Not So Sweet: Hershey's Plant Smacked with $283K in OSHA Fines
OSHA issued six willful violations for failing to record injuries and illnesses on the OSHA 300 log for four years, evaluate the accuracy of the 300 logs before certifying them for three years, and develop and implement an effective hearing conservation program.
OSHA has cited Exel Inc. for nine—including six willful—workplace safety and health violations at the Eastern Distribution Center III, a facility in Palmyra, Pa., owned by the Hershey Co. and operated by Exel. Proposed penalties total $283,000. OSHA also has cited the SHS Group LP, doing business as SHS Staffing Solutions, for one violation with a proposed penalty of $5,000.
The agency’s inspection was conducted in response to a complaint filed by the National Guestworker Alliance on behalf of a group of foreign students who were performing summer jobs at the Palmyra facility under the U.S. Department of State’s J-1 visa program. Their visas were sponsored by the nonprofit organization Council for Educational Travel‒USA. The complaint alleges a number of abuses of the visa program, which is designed to promote cultural exchange, as well as exploitative and unsafe conditions in the workplace.
Under a contract with Exel, SHS Staffing Solutions hired the students to work at the Palmyra site repackaging Hershey candies for promotional displays. Exel is a contract logistics provider headquartered in Westerville, Ohio, with more than 40,000 employees at more than 500 sites in North America.
Exel was responsible for recordkeeping in the Palmyra facility. OSHA has issued the six willful violations with penalties totaling $280,000 for failing to record injuries and illnesses on the OSHA 300 log for four years, evaluate the accuracy of the 300 logs before certifying them for three years, and develop and implement an effective hearing conservation program.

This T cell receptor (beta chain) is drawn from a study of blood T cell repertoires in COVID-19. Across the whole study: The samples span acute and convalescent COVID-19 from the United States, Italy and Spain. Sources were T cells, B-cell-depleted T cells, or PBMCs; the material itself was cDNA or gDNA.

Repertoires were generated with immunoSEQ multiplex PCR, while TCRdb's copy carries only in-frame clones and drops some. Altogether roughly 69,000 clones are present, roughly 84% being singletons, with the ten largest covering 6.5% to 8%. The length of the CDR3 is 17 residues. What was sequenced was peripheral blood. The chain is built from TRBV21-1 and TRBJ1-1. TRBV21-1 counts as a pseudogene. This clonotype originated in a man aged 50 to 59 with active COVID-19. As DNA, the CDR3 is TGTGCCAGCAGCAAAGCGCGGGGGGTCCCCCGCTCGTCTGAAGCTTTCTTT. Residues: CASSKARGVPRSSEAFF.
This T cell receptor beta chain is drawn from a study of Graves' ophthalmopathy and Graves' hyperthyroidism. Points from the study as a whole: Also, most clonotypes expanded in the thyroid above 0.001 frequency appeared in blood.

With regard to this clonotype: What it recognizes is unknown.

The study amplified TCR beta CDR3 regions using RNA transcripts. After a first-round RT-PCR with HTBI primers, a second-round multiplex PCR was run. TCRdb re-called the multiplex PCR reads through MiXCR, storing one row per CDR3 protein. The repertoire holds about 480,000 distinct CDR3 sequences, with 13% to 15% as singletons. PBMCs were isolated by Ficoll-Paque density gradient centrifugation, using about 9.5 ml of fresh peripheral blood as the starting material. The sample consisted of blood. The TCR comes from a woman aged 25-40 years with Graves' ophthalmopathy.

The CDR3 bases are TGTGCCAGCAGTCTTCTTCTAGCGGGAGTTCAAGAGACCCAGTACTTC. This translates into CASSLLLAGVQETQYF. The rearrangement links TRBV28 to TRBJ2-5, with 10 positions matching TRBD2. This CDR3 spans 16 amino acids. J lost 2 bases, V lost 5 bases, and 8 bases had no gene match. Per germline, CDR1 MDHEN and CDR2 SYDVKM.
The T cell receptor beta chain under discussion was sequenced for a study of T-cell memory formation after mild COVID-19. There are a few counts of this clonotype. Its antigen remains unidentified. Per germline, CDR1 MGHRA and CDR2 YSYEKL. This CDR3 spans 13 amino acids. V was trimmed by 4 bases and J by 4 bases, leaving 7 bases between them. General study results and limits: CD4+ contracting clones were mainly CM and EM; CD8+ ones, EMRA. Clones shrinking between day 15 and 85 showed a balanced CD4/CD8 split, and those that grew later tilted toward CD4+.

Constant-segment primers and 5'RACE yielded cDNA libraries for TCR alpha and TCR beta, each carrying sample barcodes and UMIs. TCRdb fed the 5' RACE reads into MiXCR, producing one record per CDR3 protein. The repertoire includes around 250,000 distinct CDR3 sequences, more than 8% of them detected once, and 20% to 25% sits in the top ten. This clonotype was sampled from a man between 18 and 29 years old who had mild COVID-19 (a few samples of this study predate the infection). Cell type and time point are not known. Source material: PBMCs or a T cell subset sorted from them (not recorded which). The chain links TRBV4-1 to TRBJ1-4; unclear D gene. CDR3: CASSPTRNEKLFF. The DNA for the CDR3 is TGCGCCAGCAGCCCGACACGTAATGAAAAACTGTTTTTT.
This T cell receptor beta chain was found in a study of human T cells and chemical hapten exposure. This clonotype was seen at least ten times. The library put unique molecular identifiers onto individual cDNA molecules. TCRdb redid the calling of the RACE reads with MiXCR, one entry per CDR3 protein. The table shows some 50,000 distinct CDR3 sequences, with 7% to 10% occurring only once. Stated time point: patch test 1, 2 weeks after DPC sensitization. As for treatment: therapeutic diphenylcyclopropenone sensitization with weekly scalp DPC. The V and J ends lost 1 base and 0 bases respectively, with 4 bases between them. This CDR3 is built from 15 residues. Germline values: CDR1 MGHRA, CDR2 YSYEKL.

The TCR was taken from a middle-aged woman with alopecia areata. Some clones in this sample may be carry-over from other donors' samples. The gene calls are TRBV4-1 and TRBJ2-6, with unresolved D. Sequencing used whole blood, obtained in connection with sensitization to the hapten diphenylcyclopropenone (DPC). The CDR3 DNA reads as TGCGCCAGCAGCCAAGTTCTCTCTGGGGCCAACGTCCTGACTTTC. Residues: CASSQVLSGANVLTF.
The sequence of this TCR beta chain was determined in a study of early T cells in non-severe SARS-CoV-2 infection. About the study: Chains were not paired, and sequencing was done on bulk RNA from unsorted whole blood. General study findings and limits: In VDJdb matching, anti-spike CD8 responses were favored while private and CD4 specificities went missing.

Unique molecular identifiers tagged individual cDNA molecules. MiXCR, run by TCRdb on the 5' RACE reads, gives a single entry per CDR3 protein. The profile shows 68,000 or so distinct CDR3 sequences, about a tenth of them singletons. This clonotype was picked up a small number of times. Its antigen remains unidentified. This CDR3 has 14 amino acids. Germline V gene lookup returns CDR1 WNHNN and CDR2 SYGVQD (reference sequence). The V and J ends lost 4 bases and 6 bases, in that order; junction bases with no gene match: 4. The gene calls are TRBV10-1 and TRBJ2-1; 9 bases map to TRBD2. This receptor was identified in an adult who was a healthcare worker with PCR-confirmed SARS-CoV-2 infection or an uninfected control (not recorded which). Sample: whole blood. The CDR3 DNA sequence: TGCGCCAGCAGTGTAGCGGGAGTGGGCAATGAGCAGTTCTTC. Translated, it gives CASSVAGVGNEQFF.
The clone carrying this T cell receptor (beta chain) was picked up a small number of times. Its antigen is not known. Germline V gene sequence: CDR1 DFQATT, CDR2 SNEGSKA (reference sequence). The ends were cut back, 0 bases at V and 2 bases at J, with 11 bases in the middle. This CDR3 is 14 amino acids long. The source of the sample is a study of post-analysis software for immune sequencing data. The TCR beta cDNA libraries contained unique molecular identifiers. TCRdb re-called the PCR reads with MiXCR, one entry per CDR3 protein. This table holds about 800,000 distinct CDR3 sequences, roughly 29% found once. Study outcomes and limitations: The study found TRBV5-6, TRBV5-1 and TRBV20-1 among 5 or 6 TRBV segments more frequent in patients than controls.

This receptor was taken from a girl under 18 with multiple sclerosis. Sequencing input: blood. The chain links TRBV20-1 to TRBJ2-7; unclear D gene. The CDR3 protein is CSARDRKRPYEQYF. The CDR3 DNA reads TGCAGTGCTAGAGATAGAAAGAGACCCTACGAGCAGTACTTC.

“Nothing useful can be learned from an unrecorded injury,” said OSHA Assistant Secretary Dr. David Michaels. “Accurate records provide critical information to employers and employees about the cause and prevention of work-related injuries. The law requires employers to maintain complete and accurate records because, without these, it is more difficult to prevent additional injuries and illnesses from occurring.”
SHS Staffing Solutions, a temporary staffing provider headquartered in Lemoyne, Pa., has been cited with one serious violation for failing to provide training to employees on the lockout/tagout of energy sources.
Exel also has been cited for three other-than-serious violations carrying a $3,000 penalty related to inadequate recordkeeping.
Additionally, the Labor Department’s Wage and Hour Division is investigating potential violations of the Fair Labor Standards Act relating to the work performed by the CETUSA-sponsored foreign students. Because CETUSA has withheld documents from investigators, the secretary of labor filed a petition to enforce an administrative subpoena against CETUSA in the U.S. District Court for the Middle District of Pennsylvania in order to complete this investigation. On Feb. 7, Judge William W. Caldwell ordered CETUSA to file a response on or before Feb. 20 to explain to the court why the documents have not been produced. CETUSA has filed a response pursuant to the court's order, and further proceedings before Caldwell are anticipated.